The story of The Little Mermaid from Ursula’s point of view.
The story starts with Ursula walking down the streets destroying a small town. She then meets of with a group of witches (who happen to be sisters). This is nearly all we learn of Ursula’s back story. I was a little disappointed with this because in the two earlier books in the series, we learn a lot about The Wicked Queen and The Beast.
I also feel like Ursula is hardly in a book about…Ursula. It felt like it focused more on the sisters trying to save their other sister than it did on the infamous Sea Witch.
I didn’t dislike the novel. I just watched we could’ve learned a little more about this Disney villain; she’s one of my favorites, if not my very favorite.
Ruth Ware wrote an incredible story for Amazon Original Stories’ “Hush Collection”, and it is so. good. It is about a father who takes his children, in the middle of the night, to an island to escape the war. One day, the father forces them to build a wall. But why?
I really waffled over whether to give this book 3 or 4 stars. The actual writing wasn’t necessarily better than her normal writing, but…she did manage to convey so much into so little space without using extra words, so I guess it actually was. I settled on four stars because I would definitely read it again.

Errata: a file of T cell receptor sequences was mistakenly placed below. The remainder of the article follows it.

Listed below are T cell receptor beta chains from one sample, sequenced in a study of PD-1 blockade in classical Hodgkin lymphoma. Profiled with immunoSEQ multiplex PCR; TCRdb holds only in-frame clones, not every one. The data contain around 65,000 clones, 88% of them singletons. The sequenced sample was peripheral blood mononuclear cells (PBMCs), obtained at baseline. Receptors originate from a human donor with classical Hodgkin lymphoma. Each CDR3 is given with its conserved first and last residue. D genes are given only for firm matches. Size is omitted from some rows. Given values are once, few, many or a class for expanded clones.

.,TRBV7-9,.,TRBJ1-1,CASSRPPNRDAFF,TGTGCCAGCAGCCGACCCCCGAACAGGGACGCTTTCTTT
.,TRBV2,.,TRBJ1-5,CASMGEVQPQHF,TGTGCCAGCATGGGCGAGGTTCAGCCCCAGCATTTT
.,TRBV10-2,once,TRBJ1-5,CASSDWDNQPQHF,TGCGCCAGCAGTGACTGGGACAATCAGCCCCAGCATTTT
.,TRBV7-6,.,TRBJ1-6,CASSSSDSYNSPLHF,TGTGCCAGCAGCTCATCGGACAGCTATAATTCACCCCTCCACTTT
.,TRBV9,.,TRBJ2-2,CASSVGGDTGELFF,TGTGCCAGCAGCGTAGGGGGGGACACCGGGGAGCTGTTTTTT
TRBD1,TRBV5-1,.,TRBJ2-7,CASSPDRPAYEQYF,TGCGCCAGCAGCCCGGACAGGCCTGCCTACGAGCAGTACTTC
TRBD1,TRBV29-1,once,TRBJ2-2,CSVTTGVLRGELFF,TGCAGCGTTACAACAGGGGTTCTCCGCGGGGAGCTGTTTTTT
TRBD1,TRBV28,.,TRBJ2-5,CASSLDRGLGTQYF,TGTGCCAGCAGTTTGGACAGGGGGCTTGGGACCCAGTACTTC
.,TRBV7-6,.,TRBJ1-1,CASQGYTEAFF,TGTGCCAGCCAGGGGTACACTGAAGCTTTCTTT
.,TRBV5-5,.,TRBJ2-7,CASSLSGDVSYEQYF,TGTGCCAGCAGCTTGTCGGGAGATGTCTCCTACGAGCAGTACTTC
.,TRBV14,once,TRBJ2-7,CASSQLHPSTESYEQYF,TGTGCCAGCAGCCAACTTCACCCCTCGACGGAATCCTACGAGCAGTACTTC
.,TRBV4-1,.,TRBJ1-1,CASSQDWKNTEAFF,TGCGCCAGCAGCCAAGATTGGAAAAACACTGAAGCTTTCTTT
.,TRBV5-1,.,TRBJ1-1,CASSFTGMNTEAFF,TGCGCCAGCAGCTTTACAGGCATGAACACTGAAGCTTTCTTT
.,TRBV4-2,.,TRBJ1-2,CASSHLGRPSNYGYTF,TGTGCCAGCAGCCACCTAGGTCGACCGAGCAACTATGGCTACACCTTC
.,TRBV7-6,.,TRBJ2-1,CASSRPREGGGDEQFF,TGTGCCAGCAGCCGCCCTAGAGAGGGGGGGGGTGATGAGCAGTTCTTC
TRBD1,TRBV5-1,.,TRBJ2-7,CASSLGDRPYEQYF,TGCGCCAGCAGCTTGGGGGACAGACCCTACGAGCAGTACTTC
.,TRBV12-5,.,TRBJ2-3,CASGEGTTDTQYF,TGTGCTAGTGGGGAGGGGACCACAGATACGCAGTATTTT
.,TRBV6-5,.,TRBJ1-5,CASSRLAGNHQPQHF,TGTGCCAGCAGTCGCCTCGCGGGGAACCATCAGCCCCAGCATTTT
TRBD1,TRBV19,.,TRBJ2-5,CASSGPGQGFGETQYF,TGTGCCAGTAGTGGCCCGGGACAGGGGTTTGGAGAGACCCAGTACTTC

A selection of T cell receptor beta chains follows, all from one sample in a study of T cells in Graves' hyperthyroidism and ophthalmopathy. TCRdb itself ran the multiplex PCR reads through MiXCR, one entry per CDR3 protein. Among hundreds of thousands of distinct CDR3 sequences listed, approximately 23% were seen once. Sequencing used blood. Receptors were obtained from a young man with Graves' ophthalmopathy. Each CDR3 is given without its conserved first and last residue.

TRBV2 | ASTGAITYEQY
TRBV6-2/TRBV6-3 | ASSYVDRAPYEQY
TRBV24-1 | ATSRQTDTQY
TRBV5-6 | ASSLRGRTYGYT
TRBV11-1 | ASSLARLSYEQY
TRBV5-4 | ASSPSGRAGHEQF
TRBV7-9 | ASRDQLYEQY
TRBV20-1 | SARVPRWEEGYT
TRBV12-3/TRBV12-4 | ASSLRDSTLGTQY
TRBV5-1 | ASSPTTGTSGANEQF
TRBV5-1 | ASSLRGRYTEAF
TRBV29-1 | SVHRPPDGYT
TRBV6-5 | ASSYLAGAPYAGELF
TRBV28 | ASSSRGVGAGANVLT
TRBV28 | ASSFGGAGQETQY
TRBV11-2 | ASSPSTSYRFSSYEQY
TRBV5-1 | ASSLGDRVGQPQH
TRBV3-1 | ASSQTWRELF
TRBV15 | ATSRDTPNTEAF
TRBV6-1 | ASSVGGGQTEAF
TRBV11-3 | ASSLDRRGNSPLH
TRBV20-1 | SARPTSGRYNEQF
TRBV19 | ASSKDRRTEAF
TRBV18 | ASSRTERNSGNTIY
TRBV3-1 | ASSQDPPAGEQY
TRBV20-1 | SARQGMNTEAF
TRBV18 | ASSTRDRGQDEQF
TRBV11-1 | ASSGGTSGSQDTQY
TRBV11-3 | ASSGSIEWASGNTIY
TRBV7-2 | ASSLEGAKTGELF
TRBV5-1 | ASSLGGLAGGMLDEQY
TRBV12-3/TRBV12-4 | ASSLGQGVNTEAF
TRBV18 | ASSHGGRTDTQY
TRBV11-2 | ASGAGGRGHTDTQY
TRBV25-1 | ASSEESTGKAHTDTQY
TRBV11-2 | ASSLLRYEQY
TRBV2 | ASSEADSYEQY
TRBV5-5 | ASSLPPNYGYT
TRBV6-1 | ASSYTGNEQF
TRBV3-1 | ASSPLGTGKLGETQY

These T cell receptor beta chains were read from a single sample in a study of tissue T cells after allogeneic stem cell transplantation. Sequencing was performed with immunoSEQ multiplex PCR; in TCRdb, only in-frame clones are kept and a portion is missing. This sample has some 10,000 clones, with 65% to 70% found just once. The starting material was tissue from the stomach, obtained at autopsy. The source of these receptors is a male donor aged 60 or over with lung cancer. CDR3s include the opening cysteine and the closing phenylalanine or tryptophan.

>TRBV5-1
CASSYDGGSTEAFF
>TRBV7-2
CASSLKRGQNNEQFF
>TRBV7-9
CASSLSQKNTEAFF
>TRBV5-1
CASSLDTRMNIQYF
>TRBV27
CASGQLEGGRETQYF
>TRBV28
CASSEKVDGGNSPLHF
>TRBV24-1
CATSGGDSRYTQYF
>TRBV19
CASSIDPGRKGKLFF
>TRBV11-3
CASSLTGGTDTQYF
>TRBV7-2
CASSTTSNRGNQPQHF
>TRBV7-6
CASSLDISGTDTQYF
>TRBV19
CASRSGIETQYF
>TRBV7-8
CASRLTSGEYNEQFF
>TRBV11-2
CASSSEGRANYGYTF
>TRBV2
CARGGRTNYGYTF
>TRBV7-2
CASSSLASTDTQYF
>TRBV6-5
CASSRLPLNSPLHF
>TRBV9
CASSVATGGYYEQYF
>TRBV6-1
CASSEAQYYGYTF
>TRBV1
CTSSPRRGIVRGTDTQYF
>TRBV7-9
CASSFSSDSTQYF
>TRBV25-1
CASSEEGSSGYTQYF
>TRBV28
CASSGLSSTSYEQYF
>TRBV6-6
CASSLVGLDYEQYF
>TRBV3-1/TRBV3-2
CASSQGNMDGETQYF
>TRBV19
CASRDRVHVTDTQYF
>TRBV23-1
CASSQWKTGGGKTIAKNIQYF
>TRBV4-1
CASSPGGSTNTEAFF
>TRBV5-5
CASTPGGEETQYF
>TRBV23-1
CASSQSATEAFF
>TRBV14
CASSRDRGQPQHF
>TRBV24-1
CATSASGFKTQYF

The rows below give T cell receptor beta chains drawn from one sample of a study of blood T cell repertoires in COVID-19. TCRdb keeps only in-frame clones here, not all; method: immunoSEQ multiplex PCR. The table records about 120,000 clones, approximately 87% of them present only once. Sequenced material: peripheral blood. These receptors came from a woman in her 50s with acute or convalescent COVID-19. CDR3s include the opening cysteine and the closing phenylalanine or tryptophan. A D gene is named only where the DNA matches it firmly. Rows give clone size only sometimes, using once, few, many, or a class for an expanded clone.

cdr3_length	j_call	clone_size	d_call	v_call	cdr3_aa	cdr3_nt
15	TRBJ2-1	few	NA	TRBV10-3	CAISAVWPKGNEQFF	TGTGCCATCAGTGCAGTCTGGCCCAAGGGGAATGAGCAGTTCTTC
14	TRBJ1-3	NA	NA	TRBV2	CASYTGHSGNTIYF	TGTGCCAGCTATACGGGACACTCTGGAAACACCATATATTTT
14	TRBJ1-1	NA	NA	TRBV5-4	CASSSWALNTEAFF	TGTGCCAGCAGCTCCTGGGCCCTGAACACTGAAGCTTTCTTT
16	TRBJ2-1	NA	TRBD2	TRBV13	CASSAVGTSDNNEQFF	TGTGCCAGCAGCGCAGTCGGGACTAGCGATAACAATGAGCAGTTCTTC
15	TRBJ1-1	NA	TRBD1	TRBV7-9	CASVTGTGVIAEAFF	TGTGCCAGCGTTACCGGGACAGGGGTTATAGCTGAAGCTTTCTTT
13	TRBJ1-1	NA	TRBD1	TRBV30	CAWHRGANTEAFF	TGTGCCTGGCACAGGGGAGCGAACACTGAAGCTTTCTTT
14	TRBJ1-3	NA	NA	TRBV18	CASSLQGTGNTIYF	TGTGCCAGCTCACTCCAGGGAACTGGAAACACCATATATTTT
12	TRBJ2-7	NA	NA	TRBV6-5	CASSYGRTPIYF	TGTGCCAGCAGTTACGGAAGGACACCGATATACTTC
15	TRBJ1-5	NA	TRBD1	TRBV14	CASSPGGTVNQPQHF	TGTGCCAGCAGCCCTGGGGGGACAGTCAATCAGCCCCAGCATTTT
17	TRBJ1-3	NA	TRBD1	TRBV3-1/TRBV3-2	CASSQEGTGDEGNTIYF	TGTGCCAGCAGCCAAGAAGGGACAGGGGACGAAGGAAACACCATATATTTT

(TW: bullying, kidnapping, abuse of several kinds [including child abuse], rape)
A little boy emerges from the woods. No one knows who he is, where he comes from…people call him “Wilde”. Over 34, he lives in the woods and serves as an occasional private detective of sorts. He becomes involved in investigating the disappearance of a girl who has been bullied mercilessly and gets much more than he bargained for.
I’ll be honest, I’m not sure why I picked up this book in the first place. Harlan Coben isn’t a bad writer and comes up with awesome storylines, but his writing just isn’t my style. His characters all seem to be beautiful, intelligent, the best at what they do, and I’m including his TV series. None of the main characters, except for ones that are already cops or private detectives, never seem to actually go to their regular jobs. That being said, I very much enjoyed all of his TV series, and I think this would’ve been more enjoyable for me if this had been one of them.
The ending very much frustrated me (SPOILERS). Somethings never got resolved. Who is PB? Where did Wilde come from? Does everybody really get off scot-free? Why is the bullying never stopped? How is Wilde going to travel? Did he just happen to dig out all his important papers?
I can’t necessarily recommend this book, but because I’m a sucker for a good back cover description, I’ll probably read another Coben novel eventually.
Bossypants by Tina Fey is a humorous collection of autobiographical essays, ranging from her high school days to her days at 30 Rock. It’s a great read if your looking for a book to laugh at after you’ve read a heavy book (which is why I checked this one out in the first place).
I don’t read a whole lot of non-fiction, but I do enjoy humorous essays. Fey is a great writer, which is obvious from her time at SNL, so I knew this would be a funny read.
I did expect the book to be constant laughs, not just laughs sprinkled through the essay, but that’s on me. There were a couple of jokes that fell flat for me. I know that it’s the job of the comedian to push limits, but she makes a couple of jokes about molestation and rape, and that is NEVER funny.